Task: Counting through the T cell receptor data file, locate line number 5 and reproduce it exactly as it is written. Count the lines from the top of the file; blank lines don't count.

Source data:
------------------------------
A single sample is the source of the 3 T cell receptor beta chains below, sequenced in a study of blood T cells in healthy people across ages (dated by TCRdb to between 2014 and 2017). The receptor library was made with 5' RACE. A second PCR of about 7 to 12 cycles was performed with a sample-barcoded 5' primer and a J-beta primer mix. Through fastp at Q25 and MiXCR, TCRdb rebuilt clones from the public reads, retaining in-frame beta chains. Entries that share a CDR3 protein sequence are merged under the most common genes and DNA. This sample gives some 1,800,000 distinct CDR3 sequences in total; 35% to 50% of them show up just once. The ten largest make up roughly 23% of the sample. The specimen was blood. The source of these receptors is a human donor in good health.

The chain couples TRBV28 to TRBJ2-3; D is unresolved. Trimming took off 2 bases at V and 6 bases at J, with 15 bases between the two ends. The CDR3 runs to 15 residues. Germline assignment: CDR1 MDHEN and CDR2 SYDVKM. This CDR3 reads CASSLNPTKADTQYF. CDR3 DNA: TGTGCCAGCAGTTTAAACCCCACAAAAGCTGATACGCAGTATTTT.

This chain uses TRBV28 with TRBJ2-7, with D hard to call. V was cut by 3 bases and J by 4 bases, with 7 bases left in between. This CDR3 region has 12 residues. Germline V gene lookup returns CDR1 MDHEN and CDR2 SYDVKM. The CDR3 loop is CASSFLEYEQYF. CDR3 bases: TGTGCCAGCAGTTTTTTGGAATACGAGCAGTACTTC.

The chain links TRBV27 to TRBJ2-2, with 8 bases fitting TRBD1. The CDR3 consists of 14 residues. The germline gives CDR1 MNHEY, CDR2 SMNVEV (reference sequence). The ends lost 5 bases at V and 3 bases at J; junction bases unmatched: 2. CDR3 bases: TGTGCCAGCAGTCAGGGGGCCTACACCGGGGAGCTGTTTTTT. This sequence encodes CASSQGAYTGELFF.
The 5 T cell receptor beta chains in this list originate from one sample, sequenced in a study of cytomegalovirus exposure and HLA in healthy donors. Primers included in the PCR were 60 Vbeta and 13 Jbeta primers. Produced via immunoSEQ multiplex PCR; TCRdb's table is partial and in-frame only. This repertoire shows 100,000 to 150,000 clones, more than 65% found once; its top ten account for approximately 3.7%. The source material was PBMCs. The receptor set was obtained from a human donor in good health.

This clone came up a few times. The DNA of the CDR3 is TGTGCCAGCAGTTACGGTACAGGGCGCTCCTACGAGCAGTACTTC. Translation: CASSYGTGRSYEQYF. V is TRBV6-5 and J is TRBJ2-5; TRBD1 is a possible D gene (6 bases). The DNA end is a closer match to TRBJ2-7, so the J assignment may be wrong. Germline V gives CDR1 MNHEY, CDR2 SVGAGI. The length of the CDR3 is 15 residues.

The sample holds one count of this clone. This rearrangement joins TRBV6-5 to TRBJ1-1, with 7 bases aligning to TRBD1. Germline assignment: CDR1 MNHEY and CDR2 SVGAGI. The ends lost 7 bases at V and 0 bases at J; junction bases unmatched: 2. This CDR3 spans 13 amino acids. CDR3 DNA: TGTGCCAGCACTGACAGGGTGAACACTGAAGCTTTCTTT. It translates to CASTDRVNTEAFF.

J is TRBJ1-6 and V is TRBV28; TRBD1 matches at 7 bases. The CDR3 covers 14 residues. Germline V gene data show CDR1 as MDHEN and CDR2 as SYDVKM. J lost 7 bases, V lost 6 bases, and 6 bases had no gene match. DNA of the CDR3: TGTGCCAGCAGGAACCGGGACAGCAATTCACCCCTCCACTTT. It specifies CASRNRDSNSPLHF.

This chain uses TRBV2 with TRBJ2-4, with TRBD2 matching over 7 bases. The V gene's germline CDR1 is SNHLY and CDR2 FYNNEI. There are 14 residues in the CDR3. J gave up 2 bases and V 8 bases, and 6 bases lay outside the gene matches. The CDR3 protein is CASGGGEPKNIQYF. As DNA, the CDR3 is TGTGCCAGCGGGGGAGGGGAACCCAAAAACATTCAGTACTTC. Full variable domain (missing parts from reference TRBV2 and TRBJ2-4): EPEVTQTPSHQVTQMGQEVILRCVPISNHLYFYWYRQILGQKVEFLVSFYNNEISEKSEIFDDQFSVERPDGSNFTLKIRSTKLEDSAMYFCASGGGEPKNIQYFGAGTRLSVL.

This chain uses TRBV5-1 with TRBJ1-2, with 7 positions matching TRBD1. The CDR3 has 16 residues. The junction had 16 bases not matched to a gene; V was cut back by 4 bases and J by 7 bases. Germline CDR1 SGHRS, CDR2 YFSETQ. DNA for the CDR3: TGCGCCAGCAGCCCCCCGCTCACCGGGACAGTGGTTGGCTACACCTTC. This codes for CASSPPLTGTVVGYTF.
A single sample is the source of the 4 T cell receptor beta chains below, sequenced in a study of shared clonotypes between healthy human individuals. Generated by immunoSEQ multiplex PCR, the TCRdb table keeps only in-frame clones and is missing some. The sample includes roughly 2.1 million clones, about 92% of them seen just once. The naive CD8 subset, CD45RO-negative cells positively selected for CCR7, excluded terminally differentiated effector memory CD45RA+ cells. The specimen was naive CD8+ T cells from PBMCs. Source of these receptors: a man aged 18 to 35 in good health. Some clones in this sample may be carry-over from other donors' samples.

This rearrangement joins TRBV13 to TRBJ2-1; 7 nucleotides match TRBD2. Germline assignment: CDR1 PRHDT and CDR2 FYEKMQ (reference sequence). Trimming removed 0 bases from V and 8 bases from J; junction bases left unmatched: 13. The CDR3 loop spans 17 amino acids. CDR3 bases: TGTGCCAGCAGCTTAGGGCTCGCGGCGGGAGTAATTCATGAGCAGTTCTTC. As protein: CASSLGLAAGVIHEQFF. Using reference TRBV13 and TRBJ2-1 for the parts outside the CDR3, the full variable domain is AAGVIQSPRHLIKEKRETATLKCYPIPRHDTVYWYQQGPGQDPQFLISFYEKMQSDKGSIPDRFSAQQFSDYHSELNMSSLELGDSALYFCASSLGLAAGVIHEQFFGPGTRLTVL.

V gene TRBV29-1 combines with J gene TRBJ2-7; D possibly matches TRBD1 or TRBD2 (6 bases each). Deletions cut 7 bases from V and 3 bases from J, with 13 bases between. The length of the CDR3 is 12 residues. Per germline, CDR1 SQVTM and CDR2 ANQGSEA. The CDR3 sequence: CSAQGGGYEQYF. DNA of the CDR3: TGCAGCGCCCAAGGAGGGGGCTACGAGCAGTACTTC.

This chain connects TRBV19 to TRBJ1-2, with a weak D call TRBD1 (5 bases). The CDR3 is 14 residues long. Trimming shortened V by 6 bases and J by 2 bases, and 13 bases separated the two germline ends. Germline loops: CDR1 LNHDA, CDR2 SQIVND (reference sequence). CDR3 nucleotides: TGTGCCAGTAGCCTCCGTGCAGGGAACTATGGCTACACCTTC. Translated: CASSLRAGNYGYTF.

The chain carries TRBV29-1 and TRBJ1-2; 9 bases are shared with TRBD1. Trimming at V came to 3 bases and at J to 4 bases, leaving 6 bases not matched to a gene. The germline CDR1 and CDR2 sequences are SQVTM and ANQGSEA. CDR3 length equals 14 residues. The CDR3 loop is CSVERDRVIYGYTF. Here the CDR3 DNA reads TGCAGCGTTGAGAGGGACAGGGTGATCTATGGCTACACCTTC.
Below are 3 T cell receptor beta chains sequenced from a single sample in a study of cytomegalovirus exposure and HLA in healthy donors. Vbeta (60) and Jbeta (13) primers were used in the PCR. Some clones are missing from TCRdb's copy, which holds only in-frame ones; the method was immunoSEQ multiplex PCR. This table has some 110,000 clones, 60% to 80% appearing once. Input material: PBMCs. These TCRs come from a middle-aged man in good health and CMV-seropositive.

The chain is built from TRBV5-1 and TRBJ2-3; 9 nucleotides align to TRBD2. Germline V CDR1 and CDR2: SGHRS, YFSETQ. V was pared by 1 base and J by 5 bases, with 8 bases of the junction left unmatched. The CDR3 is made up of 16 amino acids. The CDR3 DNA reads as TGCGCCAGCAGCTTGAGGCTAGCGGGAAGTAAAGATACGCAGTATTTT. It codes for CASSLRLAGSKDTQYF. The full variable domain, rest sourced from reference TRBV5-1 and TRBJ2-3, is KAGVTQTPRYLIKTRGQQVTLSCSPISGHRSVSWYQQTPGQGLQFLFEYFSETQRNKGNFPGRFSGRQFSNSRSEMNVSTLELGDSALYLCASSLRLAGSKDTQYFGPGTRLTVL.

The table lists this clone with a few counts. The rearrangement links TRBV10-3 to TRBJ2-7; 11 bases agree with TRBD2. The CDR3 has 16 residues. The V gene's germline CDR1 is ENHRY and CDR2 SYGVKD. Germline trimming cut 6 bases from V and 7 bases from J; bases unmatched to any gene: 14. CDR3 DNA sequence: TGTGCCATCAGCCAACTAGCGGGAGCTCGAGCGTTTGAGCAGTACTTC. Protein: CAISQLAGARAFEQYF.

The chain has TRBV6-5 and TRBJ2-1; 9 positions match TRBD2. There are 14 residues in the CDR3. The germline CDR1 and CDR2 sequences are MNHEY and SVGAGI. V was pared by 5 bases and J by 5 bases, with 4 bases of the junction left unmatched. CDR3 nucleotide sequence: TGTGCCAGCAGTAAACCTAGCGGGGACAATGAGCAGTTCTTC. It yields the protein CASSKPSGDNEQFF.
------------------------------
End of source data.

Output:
The 5 T cell receptor beta chains in this list originate from one sample, sequenced in a study of cytomegalovirus exposure and HLA in healthy donors. Primers included in the PCR were 60 Vbeta and 13 Jbeta primers. Produced via immunoSEQ multiplex PCR; TCRdb's table is partial and in-frame only. This repertoire shows 100,000 to 150,000 clones, more than 65% found once; its top ten account for approximately 3.7%. The source material was PBMCs. The receptor set was obtained from a human donor in good health.